Monica Varas, Head of Health & Safety, Arcelor Mittal, Spain

Q: What is your approach to developing a greater understanding of health and safety at board level and within your team?

Monica: Leadership engagement is essential as health and safety initiatives are weakened without the right tone at the top. However, it’s not always easy to translate leadership objectives into reality due to organisational constraints. So as part of my job I try to translate health and safety objectives more effectively and successfully for the workforce. Part of this approach is to recognise that we live in an information overload world. So it’s essential to filter the noise of less relevant communication, particularly for our heads of department. You don’t provide an excellent service by filling mailboxes; you focus on essential health and safety information that is highly relevant to them. Within my team, I believe raising awareness is the best form of education. So if I see even a small safety breach on an industrial site, I will ask a member of my team to walk through that site and report back to me on what they see. So it’s more like a constructive challenge with the aim of learning. It’s a way of keeping health and safety thinking fresh and relevant. Equally, it’s important to praise safety improvement efforts publicly, whether it’s in my team or in the workforce, to support and encourage achievements.

   

Q: Do you see any emerging risks in health and safety, particularly post-pandemic?

Monica: We are indeed more understanding of the impact of mental health on working lives. The pandemic certainly allowed us to put in place a more systematic system to deal with mental health and give workers the confidence to talk about their concerns. But we are all still learning the most effective way to reach out to the many different people within the organisation, some of whom want to talk and others who are more reluctant. It’s about providing the right tools in the right space at the right time. It’s often a case of trial and error, but the most important thing for us is to keep reaching out. In terms of emerging risks, the use of different materials such as hydrogen as we aim for a more sustainable business model will inevitably have an impact on health and safety protocols. These new risks will need to be analysed and managed as we progress.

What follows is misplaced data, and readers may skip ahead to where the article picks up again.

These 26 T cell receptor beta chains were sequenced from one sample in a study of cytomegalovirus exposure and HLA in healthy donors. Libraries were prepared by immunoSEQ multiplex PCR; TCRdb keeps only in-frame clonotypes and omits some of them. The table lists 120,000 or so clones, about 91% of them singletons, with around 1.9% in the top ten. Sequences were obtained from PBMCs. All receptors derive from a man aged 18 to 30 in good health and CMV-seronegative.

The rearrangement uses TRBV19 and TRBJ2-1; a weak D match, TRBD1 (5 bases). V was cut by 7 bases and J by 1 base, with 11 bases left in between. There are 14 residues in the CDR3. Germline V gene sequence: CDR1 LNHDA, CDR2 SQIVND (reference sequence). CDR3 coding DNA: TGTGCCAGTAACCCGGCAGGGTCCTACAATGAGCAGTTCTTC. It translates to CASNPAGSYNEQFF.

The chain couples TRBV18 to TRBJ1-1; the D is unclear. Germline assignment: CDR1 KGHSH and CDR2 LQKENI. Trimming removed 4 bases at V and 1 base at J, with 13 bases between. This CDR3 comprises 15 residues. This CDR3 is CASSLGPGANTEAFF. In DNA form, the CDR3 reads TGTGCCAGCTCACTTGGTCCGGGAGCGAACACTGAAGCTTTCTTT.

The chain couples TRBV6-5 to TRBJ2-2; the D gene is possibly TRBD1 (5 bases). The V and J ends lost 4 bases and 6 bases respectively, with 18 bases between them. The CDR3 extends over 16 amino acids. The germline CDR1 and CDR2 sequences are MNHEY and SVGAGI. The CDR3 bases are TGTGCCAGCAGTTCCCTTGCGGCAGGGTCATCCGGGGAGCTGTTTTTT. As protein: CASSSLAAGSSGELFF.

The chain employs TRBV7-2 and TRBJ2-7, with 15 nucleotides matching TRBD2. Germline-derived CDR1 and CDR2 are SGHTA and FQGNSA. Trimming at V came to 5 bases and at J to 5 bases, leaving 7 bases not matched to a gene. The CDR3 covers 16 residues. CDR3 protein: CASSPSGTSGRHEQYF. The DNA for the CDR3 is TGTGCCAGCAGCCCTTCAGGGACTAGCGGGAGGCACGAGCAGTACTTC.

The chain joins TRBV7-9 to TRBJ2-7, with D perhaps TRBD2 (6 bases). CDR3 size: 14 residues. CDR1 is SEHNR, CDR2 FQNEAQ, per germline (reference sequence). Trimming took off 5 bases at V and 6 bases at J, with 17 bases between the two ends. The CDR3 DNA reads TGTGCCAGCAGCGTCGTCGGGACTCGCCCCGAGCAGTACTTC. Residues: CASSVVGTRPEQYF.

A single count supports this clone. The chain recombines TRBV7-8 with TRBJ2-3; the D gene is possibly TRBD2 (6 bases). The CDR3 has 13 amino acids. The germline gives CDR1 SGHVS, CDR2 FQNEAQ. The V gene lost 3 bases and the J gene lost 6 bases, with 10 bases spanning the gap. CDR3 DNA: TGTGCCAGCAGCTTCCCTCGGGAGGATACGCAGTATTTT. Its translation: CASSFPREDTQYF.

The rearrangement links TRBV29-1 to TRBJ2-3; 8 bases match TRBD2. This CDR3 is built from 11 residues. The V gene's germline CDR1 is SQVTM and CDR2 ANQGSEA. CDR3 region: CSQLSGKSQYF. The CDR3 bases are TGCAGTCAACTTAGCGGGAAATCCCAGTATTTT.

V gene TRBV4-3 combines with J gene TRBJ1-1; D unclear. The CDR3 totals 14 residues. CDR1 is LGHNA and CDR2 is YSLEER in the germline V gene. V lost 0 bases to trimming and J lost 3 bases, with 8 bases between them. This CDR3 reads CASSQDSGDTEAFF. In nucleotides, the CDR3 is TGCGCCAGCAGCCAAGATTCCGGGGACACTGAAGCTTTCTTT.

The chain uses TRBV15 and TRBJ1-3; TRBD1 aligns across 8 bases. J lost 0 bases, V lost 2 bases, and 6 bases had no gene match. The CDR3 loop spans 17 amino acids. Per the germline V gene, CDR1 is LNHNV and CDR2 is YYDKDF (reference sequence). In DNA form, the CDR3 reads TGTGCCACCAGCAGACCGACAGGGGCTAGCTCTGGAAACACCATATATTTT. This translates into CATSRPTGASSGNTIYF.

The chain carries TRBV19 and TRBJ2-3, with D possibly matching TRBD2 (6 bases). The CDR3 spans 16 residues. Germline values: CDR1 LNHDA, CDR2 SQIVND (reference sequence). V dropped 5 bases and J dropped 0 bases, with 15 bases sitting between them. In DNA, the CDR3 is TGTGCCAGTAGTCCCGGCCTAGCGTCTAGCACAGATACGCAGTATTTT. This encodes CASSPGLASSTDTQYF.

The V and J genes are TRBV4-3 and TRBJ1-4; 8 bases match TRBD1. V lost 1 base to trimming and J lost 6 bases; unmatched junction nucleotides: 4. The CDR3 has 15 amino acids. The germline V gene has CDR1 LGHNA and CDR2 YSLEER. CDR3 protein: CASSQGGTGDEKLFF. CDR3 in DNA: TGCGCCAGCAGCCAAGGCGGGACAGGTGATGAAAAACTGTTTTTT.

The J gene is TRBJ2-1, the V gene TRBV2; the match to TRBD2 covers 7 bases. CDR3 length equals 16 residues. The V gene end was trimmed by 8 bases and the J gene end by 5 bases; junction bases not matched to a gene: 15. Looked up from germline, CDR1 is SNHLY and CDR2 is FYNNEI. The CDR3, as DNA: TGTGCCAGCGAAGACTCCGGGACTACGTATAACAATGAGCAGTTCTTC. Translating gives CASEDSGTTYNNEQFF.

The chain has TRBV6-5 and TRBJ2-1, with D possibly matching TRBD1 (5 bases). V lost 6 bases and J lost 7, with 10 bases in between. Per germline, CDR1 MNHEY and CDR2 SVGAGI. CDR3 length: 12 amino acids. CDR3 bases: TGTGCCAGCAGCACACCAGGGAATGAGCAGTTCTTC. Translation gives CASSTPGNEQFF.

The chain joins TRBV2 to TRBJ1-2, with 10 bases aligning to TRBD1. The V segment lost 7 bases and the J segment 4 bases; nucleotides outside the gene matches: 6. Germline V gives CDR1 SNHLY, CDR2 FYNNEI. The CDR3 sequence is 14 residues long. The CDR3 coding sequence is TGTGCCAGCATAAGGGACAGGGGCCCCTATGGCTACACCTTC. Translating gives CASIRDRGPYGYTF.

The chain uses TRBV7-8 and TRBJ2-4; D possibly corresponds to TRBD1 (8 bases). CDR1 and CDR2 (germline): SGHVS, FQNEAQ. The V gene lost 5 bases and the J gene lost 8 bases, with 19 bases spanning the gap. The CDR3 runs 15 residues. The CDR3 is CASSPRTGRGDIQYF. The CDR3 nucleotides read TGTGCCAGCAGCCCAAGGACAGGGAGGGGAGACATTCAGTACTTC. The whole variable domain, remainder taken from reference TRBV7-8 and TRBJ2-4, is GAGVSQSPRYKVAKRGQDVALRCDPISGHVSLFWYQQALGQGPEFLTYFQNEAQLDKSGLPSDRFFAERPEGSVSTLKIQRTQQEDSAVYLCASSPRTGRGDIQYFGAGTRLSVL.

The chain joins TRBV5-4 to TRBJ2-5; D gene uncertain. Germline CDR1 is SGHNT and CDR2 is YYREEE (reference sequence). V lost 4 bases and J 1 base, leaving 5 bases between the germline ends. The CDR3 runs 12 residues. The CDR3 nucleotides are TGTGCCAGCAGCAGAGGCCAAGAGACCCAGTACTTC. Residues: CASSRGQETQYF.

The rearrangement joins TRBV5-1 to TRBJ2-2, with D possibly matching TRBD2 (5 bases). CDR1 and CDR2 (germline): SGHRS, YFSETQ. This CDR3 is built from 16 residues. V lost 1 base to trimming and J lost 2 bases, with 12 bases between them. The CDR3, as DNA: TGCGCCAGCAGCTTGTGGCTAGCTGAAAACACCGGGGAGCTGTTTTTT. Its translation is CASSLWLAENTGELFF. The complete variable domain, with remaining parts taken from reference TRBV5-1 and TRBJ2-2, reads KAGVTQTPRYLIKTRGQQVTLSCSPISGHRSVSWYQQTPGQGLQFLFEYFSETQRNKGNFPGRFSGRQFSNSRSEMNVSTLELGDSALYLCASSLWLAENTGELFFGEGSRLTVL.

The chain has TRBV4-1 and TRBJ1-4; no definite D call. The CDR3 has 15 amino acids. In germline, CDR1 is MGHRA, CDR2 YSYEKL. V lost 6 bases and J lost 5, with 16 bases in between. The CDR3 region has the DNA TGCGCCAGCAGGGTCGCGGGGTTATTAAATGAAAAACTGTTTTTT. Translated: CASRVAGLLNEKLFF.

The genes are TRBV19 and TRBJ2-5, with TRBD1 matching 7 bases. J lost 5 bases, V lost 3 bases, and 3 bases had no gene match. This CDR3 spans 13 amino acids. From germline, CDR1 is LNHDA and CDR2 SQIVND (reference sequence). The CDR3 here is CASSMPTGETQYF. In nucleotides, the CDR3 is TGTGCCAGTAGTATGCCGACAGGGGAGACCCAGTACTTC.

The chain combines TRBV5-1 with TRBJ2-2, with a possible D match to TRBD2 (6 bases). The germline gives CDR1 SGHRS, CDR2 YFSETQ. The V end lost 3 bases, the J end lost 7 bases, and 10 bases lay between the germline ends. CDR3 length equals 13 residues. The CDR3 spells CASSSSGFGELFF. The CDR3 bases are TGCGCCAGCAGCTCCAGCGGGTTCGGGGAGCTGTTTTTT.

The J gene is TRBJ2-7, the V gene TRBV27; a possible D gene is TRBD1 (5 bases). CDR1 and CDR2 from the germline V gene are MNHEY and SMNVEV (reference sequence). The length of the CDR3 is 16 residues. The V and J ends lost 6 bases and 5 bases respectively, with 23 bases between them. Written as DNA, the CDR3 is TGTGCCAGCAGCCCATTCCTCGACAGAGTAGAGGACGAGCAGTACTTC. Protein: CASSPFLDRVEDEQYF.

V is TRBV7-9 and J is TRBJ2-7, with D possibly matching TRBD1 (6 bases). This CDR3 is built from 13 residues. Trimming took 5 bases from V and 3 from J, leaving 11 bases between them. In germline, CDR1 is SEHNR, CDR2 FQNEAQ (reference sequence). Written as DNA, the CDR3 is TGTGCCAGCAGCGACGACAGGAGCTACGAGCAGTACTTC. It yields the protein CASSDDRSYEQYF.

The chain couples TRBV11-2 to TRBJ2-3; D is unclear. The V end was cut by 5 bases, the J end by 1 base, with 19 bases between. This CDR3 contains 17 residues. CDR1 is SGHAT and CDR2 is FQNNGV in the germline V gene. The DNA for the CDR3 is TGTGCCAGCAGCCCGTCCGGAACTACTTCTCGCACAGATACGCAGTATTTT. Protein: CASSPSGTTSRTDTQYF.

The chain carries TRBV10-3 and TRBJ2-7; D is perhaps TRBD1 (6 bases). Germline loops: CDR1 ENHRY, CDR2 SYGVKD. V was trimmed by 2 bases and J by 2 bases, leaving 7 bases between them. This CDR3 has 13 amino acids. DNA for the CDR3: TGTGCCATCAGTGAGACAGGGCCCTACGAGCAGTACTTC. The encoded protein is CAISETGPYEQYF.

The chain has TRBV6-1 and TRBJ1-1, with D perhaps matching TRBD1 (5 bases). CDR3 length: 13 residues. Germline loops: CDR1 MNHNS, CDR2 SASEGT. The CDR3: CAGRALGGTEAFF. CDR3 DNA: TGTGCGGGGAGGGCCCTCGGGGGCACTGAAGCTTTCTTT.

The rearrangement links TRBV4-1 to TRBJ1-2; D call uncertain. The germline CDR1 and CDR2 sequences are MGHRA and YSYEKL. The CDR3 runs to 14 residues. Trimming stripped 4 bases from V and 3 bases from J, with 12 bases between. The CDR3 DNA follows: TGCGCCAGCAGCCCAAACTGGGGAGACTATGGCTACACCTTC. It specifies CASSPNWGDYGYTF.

Technology is set to play a huge role in our ability to manage health and safety risks. The most important thing to remember is that people who understand good safety behaviours, not machines, make the best decisions.

Monica Varas, Head of Health & Safety, Arcelor Mittal, Spain

Q: What solutions would you call on to manage health and safety success?

Monica: In terms of solutions, technology is set to play a huge role in our ability to manage health and safety risks. We can already see this in the use of intelligent safety equipment that can detect danger or drones to conduct safety assessments of industrial equipment using high-resolution imaging. But there has to be a balance, particularly relating to the type and amount of data collected when wearing intelligent safety equipment. So while the technology revolution provides excellent opportunities to improve health and safety, there has to be a clear benefit rather than simply a means to an end. The most important thing to remember is that people who understand good safety behaviours, not machines, make the best decisions. In terms of managing health and safety success, the first step is to conduct a full risk assessment to provide robust health and safety programme foundations. Next is to make realistic protocols by taking the time to connect with and learn from the people who will implement those rules. Finally, you can only progress health and safety initiatives if leadership engages nd supports the journey.